Joining the Whodunit Reading Challenge hosted by Gathering Books has really encouraged me to read more mysteries, even if my challenge is technically over. I tried to widen my reading range when it comes to the genre, and one of the authors I discovered is Diane Wei Liang, whose The Eye of Jade was quite satisfying -- but not exactly for its mystery.
Mei Wang is an independent woman who has resigned from her job at the Ministry of Public Security to be a private detective (or information consultant, since detectives are banned in China). Aside from dealing with the challenges of debt collection, she also struggles with her younger sister Lu, a TV personality who is prettier, richer, and clearly their mother's favorite. When her Uncle Chen, an old friend of her mother's, asks her to find a very important artifact, Mei doesn't hesitate. The search takes her to antique stores and train stations, to hutongs and gambling dens, and even into her family's past.
Ms Liang's book is a sharp look into modern-day China. It paints a grittier Beijing, one that exists beside the grand structures of the Forbidden City or the tourist-perfect scenery of the Summer Palace. But in Ms Liang's case, 'gritty' takes on an almost beautiful quality: detailed in some places (Tofu Flower Soup was now all over the floor, white jelly-like chunks wobbling on top of thick brown broth (p76); poetic in others ('...one moment a caked face with smudged lips, and another, with the street lamps abandoned behind them like used-up chopsticks, just a pair of glowing eyes (p153).'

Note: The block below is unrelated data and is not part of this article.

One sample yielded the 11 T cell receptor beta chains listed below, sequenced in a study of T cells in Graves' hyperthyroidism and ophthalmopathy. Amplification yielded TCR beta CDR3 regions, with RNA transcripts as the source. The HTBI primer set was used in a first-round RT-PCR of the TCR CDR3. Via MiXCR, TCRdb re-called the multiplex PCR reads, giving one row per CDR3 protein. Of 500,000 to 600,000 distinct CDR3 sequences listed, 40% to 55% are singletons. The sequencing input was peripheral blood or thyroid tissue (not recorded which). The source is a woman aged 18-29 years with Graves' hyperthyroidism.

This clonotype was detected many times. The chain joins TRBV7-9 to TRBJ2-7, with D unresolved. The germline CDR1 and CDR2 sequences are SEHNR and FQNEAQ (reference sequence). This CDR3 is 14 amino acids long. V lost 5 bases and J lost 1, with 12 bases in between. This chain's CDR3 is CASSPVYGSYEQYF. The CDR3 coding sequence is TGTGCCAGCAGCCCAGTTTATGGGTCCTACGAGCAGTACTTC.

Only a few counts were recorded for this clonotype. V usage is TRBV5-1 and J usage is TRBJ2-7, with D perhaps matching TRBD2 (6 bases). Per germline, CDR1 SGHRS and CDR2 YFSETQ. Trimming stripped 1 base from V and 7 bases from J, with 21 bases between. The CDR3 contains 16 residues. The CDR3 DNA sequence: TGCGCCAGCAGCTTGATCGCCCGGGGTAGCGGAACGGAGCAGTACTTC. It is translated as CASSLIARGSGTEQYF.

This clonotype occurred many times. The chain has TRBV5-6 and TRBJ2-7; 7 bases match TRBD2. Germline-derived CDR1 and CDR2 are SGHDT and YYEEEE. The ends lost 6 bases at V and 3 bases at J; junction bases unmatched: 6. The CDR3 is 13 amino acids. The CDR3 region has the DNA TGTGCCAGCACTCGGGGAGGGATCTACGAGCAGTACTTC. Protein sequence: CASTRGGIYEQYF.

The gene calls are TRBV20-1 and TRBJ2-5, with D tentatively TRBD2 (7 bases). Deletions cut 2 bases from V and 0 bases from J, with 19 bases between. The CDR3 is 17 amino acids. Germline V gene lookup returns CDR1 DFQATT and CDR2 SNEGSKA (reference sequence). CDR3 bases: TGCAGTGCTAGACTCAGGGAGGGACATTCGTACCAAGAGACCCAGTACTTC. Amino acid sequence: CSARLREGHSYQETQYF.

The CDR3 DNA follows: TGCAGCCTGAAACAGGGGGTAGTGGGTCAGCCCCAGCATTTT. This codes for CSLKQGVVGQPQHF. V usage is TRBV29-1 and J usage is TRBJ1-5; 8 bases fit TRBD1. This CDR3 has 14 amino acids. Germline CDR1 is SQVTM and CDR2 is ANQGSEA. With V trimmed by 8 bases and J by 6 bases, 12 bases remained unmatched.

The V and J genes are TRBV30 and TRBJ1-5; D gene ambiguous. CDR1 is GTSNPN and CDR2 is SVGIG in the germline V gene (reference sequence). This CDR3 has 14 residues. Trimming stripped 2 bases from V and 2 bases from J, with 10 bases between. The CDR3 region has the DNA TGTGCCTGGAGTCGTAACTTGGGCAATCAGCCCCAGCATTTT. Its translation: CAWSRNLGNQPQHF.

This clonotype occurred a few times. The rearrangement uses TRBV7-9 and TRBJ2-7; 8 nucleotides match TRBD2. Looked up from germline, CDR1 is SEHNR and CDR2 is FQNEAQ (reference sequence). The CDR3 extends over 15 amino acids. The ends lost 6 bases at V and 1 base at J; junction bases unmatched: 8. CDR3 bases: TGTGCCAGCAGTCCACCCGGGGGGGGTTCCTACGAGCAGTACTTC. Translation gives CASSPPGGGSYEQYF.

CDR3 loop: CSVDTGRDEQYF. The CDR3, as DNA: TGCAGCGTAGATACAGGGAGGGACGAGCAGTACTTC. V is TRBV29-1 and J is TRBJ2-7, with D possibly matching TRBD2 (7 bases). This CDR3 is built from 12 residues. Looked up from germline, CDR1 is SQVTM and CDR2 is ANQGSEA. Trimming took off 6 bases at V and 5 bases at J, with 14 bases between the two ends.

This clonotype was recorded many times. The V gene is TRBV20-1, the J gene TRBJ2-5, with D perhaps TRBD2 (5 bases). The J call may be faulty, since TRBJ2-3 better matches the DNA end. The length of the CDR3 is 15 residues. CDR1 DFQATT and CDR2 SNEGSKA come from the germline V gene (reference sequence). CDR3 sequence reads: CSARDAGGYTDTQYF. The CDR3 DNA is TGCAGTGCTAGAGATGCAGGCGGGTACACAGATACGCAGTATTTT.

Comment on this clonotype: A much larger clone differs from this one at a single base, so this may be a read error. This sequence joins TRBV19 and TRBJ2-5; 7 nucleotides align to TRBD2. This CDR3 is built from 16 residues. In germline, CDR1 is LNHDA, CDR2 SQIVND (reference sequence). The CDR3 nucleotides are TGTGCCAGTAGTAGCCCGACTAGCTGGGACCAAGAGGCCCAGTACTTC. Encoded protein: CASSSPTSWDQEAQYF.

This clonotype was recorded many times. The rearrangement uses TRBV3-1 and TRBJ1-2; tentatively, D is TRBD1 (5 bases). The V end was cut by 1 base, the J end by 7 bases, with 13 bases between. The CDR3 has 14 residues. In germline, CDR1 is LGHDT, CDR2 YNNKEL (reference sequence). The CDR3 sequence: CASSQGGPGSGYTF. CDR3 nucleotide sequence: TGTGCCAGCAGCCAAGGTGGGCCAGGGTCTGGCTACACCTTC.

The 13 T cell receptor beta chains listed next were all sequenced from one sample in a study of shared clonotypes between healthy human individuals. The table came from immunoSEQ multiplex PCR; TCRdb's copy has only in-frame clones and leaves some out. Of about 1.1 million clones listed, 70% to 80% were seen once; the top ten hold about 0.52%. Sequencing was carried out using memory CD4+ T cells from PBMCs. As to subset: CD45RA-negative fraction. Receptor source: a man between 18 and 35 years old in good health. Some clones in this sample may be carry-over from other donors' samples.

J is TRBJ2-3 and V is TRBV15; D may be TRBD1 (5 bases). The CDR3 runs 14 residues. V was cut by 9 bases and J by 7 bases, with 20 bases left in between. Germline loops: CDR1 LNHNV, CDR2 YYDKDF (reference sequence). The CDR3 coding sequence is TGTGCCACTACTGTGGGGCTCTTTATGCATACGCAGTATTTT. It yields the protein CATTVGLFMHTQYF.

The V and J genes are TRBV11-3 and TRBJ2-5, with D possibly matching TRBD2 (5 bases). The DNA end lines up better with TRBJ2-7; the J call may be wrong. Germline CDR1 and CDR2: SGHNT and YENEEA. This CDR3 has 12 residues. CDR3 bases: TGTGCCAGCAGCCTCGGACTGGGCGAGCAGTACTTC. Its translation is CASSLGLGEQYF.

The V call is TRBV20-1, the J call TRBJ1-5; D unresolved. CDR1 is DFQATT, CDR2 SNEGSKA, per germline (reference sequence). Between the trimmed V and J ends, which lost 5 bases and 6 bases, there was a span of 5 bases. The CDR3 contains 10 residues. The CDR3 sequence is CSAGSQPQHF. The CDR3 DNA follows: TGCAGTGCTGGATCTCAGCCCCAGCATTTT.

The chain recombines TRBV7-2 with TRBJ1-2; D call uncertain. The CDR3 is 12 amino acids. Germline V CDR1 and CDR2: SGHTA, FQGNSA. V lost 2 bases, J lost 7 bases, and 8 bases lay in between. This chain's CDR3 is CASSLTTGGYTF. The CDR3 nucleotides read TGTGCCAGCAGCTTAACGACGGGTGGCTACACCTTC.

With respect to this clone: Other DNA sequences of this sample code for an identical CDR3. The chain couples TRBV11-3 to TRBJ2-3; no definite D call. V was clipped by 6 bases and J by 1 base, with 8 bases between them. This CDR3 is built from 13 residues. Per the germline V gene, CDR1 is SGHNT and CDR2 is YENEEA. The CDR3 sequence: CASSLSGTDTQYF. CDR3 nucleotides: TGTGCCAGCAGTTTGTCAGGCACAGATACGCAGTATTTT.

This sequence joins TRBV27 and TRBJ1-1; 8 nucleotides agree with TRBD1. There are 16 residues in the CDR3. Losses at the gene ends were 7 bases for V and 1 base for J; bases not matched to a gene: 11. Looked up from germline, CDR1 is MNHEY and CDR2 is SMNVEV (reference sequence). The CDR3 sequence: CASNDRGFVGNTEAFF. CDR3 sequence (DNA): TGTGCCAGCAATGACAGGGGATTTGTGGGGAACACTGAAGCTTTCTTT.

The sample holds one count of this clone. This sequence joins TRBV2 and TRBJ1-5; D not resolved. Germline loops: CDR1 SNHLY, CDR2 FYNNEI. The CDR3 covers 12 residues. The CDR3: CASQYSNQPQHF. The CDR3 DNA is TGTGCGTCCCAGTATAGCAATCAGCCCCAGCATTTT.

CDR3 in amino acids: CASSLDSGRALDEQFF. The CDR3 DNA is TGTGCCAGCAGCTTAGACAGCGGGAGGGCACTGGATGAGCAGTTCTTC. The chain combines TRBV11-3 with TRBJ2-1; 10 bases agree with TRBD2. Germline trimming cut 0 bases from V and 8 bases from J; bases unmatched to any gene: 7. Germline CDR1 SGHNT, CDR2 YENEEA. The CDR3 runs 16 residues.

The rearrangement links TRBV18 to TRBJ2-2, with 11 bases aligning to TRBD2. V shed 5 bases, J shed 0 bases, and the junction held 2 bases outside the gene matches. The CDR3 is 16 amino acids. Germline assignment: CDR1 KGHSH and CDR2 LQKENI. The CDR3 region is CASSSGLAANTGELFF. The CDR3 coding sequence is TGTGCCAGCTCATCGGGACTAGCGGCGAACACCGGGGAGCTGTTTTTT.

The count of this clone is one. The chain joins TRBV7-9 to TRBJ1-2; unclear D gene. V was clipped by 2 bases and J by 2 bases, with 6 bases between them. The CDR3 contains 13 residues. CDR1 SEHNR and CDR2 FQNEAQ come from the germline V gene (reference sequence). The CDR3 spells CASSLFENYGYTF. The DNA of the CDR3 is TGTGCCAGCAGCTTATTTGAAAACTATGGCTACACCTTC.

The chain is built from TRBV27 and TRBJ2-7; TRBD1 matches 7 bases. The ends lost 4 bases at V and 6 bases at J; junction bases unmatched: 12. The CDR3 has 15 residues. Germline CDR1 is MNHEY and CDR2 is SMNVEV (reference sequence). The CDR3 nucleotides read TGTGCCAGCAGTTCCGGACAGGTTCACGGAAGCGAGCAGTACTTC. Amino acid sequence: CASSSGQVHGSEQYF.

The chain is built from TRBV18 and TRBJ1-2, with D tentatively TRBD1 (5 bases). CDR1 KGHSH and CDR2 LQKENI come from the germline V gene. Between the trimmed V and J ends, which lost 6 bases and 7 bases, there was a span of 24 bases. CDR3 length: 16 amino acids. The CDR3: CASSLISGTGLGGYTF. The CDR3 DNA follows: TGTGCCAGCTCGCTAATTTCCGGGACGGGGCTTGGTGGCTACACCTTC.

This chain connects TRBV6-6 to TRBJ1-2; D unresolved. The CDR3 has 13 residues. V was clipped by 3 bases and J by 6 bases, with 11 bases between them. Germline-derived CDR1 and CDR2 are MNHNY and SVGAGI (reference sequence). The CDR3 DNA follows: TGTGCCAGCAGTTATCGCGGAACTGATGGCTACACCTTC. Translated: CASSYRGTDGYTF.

She takes her time with the first chapters to establish Mei's character and the kind of life she has by giving the reader a clear image of Mei's agency, her family, and even her friends. The mystery is only really introduced in the sixth chapter but because the chapters are relatively short, I didn't feel that the introduction was dragging. But as I kept on reading, I began to realize that the pace is deliberate; the artifact is a McGuffin and the real mystery involves Mei's own family. Readers who are looking for a throwback to the hard-boiled detective mysteries of old might find The Eye of Jade more of a family drama, but I think that Ms Liang and Mei Wang add a delicate and exotic touch to create a series that successfully marries the old with the new.